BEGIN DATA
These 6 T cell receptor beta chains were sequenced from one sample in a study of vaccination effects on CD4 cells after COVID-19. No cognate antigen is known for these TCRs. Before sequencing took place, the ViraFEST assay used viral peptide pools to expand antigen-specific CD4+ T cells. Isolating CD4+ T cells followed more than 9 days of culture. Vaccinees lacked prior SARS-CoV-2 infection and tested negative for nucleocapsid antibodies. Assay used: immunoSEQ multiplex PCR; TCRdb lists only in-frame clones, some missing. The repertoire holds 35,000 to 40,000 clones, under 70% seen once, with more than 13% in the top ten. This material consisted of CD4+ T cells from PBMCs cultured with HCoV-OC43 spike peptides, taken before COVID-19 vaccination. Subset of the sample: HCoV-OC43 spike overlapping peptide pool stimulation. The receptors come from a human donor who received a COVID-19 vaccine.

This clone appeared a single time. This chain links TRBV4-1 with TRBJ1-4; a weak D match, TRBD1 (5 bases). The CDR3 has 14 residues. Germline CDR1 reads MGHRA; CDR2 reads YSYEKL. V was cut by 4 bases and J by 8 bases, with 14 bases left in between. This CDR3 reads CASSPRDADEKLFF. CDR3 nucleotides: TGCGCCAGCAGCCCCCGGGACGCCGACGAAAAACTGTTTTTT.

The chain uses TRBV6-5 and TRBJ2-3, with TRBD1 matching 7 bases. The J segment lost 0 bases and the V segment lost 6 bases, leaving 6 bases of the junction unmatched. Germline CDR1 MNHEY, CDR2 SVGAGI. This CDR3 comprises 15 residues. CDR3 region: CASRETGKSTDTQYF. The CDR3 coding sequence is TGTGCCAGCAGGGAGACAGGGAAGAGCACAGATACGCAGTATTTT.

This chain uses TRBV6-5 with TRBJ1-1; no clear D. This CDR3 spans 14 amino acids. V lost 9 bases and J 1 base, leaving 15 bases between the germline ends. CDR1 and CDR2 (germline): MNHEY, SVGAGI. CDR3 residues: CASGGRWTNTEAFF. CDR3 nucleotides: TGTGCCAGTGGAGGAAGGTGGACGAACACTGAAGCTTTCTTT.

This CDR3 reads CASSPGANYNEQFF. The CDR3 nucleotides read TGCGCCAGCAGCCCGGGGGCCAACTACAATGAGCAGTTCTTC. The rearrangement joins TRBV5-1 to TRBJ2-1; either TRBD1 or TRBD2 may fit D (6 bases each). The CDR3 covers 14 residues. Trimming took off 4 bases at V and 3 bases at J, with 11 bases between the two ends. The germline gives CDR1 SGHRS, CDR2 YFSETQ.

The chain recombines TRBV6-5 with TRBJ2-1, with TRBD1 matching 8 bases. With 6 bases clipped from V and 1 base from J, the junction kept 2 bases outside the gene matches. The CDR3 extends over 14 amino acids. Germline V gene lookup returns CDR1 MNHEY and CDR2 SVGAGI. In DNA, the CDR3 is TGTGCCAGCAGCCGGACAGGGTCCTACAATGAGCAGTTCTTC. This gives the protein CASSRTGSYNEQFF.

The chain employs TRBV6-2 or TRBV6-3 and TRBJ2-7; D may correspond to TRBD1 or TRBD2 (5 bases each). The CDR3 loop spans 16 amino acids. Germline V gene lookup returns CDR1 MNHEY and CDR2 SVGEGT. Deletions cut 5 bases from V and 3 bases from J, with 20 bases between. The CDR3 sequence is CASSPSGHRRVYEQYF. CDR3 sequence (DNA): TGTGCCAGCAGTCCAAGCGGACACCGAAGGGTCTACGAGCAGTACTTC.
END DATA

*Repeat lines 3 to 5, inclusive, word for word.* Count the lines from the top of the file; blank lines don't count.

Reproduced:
The chain uses TRBV6-5 and TRBJ2-3, with TRBD1 matching 7 bases. The J segment lost 0 bases and the V segment lost 6 bases, leaving 6 bases of the junction unmatched. Germline CDR1 MNHEY, CDR2 SVGAGI. This CDR3 comprises 15 residues. CDR3 region: CASRETGKSTDTQYF. The CDR3 coding sequence is TGTGCCAGCAGGGAGACAGGGAAGAGCACAGATACGCAGTATTTT.

This chain uses TRBV6-5 with TRBJ1-1; no clear D. This CDR3 spans 14 amino acids. V lost 9 bases and J 1 base, leaving 15 bases between the germline ends. CDR1 and CDR2 (germline): MNHEY, SVGAGI. CDR3 residues: CASGGRWTNTEAFF. CDR3 nucleotides: TGTGCCAGTGGAGGAAGGTGGACGAACACTGAAGCTTTCTTT.

This CDR3 reads CASSPGANYNEQFF. The CDR3 nucleotides read TGCGCCAGCAGCCCGGGGGCCAACTACAATGAGCAGTTCTTC. The rearrangement joins TRBV5-1 to TRBJ2-1; either TRBD1 or TRBD2 may fit D (6 bases each). The CDR3 covers 14 residues. Trimming took off 4 bases at V and 3 bases at J, with 11 bases between the two ends. The germline gives CDR1 SGHRS, CDR2 YFSETQ.